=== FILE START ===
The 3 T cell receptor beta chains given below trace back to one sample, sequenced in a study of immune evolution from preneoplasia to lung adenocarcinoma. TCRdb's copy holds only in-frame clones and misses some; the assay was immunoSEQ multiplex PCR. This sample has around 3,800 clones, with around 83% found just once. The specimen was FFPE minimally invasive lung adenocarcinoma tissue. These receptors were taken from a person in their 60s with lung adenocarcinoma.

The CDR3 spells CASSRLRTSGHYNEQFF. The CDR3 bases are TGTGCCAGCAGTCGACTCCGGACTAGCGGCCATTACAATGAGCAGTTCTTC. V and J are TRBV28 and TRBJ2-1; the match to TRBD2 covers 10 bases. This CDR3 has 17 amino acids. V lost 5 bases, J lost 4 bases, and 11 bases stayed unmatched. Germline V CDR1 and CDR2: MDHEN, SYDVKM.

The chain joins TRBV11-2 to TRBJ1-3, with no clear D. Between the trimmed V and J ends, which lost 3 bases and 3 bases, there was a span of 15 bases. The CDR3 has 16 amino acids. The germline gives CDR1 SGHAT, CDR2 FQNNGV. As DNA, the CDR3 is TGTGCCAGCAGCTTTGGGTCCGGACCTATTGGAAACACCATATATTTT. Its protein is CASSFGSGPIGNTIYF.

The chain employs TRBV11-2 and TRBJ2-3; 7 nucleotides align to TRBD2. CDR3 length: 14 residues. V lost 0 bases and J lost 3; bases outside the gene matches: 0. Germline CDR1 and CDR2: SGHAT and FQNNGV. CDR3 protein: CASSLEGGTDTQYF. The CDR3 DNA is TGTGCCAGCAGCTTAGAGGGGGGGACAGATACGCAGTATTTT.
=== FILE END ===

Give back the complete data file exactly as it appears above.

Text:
The 3 T cell receptor beta chains given below trace back to one sample, sequenced in a study of immune evolution from preneoplasia to lung adenocarcinoma. TCRdb's copy holds only in-frame clones and misses some; the assay was immunoSEQ multiplex PCR. This sample has around 3,800 clones, with around 83% found just once. The specimen was FFPE minimally invasive lung adenocarcinoma tissue. These receptors were taken from a person in their 60s with lung adenocarcinoma.

The CDR3 spells CASSRLRTSGHYNEQFF. The CDR3 bases are TGTGCCAGCAGTCGACTCCGGACTAGCGGCCATTACAATGAGCAGTTCTTC. V and J are TRBV28 and TRBJ2-1; the match to TRBD2 covers 10 bases. This CDR3 has 17 amino acids. V lost 5 bases, J lost 4 bases, and 11 bases stayed unmatched. Germline V CDR1 and CDR2: MDHEN, SYDVKM.

The chain joins TRBV11-2 to TRBJ1-3, with no clear D. Between the trimmed V and J ends, which lost 3 bases and 3 bases, there was a span of 15 bases. The CDR3 has 16 amino acids. The germline gives CDR1 SGHAT, CDR2 FQNNGV. As DNA, the CDR3 is TGTGCCAGCAGCTTTGGGTCCGGACCTATTGGAAACACCATATATTTT. Its protein is CASSFGSGPIGNTIYF.

The chain employs TRBV11-2 and TRBJ2-3; 7 nucleotides align to TRBD2. CDR3 length: 14 residues. V lost 0 bases and J lost 3; bases outside the gene matches: 0. Germline CDR1 and CDR2: SGHAT and FQNNGV. CDR3 protein: CASSLEGGTDTQYF. The CDR3 DNA is TGTGCCAGCAGCTTAGAGGGGGGGACAGATACGCAGTATTTT.